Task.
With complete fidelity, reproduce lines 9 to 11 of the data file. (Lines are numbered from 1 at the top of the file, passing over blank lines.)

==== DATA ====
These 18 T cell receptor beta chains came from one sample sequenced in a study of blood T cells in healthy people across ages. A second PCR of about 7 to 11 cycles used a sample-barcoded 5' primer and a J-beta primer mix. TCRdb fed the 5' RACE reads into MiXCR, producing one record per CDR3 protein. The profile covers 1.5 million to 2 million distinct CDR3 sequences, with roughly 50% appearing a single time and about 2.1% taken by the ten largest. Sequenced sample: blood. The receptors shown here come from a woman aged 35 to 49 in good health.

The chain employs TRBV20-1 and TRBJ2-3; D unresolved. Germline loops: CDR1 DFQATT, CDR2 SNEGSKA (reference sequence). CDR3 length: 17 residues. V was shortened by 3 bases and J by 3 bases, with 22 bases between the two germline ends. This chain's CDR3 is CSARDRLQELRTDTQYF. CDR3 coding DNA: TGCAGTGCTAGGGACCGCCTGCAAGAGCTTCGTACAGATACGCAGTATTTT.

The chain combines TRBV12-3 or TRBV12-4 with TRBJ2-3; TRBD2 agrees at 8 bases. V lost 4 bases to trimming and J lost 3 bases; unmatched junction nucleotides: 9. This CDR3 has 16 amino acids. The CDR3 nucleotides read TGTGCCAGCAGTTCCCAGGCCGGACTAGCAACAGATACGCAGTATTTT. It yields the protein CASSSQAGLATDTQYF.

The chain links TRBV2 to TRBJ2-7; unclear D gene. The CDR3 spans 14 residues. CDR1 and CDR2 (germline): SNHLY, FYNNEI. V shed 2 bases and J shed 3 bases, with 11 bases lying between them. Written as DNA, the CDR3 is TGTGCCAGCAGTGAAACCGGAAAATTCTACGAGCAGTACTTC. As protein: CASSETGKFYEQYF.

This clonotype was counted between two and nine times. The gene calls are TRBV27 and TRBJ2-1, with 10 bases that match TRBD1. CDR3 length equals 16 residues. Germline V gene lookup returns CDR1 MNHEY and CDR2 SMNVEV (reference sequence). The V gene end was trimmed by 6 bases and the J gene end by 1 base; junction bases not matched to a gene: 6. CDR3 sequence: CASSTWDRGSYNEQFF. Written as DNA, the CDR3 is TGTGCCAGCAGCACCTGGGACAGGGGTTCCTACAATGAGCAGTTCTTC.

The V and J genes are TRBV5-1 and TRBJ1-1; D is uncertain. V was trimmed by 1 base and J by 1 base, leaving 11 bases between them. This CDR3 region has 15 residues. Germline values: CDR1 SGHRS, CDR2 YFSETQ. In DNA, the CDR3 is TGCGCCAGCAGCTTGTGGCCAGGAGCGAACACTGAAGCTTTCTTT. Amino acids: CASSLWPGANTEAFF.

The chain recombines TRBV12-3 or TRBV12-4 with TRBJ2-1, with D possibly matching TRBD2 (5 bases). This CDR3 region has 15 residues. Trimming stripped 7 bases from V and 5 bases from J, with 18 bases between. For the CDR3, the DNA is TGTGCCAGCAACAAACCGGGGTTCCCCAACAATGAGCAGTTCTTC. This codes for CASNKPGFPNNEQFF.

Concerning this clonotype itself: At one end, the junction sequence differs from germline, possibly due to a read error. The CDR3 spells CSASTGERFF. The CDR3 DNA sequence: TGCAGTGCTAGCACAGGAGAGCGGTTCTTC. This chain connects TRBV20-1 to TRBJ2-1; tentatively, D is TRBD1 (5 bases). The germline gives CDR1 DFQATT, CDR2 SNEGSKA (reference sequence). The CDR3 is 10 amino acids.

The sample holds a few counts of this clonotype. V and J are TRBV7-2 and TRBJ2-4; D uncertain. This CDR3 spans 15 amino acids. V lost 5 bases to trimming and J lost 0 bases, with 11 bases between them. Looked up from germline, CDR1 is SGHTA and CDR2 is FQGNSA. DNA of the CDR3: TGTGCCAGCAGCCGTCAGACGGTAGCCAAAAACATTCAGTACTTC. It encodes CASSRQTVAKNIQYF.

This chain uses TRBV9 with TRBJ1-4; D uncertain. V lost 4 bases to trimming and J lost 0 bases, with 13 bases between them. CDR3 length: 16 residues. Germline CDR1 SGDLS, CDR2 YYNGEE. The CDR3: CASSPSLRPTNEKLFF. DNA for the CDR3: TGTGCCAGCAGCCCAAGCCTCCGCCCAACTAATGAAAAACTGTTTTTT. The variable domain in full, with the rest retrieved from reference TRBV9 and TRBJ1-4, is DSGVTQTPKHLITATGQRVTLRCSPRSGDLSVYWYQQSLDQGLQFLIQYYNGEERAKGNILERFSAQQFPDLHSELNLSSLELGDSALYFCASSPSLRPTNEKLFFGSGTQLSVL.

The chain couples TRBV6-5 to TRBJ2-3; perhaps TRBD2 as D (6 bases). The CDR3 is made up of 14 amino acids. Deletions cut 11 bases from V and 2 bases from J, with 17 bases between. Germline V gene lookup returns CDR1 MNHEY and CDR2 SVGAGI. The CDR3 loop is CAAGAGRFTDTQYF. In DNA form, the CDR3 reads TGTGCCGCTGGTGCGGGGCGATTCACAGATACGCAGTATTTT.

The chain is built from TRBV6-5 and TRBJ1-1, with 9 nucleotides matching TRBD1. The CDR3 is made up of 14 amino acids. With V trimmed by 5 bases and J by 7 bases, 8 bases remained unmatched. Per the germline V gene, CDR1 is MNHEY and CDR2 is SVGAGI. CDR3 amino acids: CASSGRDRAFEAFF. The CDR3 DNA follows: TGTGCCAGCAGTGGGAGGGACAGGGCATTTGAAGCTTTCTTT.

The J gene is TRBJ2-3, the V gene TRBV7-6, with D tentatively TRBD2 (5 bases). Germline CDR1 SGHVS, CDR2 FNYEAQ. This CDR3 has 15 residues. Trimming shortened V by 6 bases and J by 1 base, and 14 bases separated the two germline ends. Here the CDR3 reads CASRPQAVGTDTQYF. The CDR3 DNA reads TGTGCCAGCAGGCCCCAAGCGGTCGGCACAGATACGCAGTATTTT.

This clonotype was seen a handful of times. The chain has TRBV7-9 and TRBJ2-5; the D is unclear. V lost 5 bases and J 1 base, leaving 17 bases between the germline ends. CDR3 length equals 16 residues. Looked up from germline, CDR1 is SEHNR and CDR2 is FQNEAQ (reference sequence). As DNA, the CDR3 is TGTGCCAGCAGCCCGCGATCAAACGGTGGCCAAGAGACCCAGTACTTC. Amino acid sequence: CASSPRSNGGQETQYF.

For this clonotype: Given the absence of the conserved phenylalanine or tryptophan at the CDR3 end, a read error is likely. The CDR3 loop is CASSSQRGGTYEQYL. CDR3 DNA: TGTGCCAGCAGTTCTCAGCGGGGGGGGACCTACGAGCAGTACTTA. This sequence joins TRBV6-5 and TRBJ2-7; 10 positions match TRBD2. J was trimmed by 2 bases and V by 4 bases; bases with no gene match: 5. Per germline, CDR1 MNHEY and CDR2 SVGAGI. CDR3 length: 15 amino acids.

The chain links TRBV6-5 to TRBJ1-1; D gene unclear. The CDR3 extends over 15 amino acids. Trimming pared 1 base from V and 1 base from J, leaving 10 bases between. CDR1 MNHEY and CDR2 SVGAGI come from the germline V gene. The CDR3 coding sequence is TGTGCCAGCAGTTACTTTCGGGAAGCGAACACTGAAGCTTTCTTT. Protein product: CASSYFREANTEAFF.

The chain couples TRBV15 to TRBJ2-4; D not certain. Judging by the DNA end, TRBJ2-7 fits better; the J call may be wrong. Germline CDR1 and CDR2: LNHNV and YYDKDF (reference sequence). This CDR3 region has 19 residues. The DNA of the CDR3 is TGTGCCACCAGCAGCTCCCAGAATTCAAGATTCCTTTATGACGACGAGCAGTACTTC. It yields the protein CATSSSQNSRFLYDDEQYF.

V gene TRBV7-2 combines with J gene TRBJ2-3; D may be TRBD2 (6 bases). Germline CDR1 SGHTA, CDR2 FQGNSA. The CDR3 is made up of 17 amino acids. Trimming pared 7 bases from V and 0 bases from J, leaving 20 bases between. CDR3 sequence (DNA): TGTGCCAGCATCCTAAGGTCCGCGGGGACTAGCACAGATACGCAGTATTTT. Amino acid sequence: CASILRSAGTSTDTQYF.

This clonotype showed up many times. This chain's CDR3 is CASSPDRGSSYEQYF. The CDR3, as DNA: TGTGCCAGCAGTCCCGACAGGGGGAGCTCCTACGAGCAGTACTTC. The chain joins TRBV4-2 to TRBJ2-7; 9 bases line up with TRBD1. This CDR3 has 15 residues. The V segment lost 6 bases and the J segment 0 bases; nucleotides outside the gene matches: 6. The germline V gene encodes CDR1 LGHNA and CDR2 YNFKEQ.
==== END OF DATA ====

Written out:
The sample holds a few counts of this clonotype. V and J are TRBV7-2 and TRBJ2-4; D uncertain. This CDR3 spans 15 amino acids. V lost 5 bases to trimming and J lost 0 bases, with 11 bases between them. Looked up from germline, CDR1 is SGHTA and CDR2 is FQGNSA. DNA of the CDR3: TGTGCCAGCAGCCGTCAGACGGTAGCCAAAAACATTCAGTACTTC. It encodes CASSRQTVAKNIQYF.

This chain uses TRBV9 with TRBJ1-4; D uncertain. V lost 4 bases to trimming and J lost 0 bases, with 13 bases between them. CDR3 length: 16 residues. Germline CDR1 SGDLS, CDR2 YYNGEE. The CDR3: CASSPSLRPTNEKLFF. DNA for the CDR3: TGTGCCAGCAGCCCAAGCCTCCGCCCAACTAATGAAAAACTGTTTTTT. The variable domain in full, with the rest retrieved from reference TRBV9 and TRBJ1-4, is DSGVTQTPKHLITATGQRVTLRCSPRSGDLSVYWYQQSLDQGLQFLIQYYNGEERAKGNILERFSAQQFPDLHSELNLSSLELGDSALYFCASSPSLRPTNEKLFFGSGTQLSVL.

The chain couples TRBV6-5 to TRBJ2-3; perhaps TRBD2 as D (6 bases). The CDR3 is made up of 14 amino acids. Deletions cut 11 bases from V and 2 bases from J, with 17 bases between. Germline V gene lookup returns CDR1 MNHEY and CDR2 SVGAGI. The CDR3 loop is CAAGAGRFTDTQYF. In DNA form, the CDR3 reads TGTGCCGCTGGTGCGGGGCGATTCACAGATACGCAGTATTTT.